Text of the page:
par Brion, Jean Pierre
Référence Acta neurologica belgica, 98, 2, page (165-174)
Publication Publié, 1998-06
Article révisé par les pairs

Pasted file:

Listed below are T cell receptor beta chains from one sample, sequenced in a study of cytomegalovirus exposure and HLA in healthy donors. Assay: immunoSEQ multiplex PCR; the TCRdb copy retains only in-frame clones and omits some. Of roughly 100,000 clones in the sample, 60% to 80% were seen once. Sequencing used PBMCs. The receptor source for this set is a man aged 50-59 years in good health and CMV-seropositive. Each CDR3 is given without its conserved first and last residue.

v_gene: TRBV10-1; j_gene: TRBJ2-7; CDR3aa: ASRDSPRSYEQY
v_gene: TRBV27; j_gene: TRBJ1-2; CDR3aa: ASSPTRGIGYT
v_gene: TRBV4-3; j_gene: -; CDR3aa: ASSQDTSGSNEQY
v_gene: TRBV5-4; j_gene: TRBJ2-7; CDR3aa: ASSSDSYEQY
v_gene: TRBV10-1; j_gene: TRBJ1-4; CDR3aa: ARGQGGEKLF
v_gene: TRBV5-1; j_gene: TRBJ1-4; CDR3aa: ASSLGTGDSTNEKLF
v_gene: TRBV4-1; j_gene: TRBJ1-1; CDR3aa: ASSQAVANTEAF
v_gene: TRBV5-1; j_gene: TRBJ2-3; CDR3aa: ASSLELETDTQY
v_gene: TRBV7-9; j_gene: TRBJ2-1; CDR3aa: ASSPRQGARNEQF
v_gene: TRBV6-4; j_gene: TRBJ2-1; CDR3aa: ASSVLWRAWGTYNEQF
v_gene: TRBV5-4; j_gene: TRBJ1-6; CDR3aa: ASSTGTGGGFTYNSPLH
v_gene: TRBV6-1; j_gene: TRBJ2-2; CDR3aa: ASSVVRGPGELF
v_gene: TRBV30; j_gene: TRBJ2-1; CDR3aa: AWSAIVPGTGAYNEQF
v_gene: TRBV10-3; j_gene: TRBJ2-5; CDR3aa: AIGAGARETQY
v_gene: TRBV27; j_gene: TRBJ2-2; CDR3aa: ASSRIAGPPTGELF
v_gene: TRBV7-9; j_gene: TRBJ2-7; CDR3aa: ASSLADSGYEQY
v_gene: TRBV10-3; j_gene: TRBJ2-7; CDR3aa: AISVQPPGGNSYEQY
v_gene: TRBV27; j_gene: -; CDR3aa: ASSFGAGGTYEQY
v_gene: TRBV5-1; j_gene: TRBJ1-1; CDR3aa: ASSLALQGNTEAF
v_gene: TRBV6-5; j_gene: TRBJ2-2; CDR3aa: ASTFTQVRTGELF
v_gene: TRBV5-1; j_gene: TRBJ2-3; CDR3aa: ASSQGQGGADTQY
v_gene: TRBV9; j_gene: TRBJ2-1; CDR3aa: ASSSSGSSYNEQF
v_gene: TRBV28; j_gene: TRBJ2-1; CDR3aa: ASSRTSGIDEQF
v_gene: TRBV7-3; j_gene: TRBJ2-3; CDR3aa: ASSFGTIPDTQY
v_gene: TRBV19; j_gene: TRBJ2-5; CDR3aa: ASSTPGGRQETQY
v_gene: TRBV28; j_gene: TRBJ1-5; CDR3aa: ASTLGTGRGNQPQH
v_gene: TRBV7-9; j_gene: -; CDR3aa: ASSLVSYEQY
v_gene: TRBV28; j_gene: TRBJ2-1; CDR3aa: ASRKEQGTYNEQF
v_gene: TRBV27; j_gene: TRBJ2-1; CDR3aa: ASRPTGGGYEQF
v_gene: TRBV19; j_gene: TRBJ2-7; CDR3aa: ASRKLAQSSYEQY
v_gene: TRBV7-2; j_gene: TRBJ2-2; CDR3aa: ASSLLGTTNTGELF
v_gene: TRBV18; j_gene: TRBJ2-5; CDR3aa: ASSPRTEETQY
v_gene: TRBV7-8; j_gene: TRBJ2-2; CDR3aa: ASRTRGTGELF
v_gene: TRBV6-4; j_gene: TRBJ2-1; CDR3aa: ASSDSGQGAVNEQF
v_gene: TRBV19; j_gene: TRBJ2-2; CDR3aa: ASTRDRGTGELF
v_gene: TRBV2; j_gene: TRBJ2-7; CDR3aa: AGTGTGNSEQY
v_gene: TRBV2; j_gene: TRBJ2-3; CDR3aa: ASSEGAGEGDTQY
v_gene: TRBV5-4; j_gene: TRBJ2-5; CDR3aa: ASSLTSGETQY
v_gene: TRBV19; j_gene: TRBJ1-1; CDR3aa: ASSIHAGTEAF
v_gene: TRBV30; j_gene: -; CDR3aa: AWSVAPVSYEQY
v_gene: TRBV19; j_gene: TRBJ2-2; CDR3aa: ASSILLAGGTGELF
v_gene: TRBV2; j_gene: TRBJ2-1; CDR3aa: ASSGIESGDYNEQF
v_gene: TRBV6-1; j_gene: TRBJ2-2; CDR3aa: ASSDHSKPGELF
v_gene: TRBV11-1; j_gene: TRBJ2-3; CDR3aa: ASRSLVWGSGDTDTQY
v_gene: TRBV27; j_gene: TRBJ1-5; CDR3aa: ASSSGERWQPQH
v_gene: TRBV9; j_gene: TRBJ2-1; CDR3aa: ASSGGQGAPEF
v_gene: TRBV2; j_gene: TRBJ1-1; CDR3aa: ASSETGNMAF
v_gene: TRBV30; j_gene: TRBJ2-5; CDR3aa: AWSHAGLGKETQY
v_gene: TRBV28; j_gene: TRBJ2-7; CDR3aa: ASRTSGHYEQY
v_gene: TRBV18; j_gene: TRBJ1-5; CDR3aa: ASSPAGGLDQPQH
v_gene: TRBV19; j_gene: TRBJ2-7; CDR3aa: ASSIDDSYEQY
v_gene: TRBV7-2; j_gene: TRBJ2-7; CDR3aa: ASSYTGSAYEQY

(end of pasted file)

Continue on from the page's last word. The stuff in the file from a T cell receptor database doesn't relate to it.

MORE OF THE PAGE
Résumé : The neuropathological diagnosis of Alzheimer disease relies on the presence of both neurofibrillary tangles and senile plaques. The number of neurofibrillary tangles is tightly linked to the degree of dementia, suggesting that the formation of neurofibrillary tangles more directly correlates with neuronal dysfunction. The regional pattern of areas affected by neurofibrillary tangle formation during the course of the disease is relatively stereotyped. Neurofibrillary tangles are composed of highly phosphorylated forms of the microtubule-associated protein tau. Phosphorylated tau proteins accumulate early in neurones, even before formation of neurofibrillary tangles, suggesting that an imbalance between the activities of protein kinases and phosphatases acting on tau is an early phenomenom. The latter might be related to changes in signalling through transduction cascades, since many of the protein kinases generating phosphorylated tau species participate in signalling pathways. The accumulation of neurofibrillary tangles and phosphorylated tau species is associated with disturbances of the microtubule network, and, as a consequence of the latter, of axoplasmic flows. The mechanistic relationship between the formation of neurofibrillary tangles and senile plaques is still poorly understood and in vivo formation of neurofibrillary tangles in experimental models has not yet been achieved. Future animal models, e.g. transgenic animals expressing combined key human proteins, will hopefully faithfully reproduce all the major cellular lesions of the disease.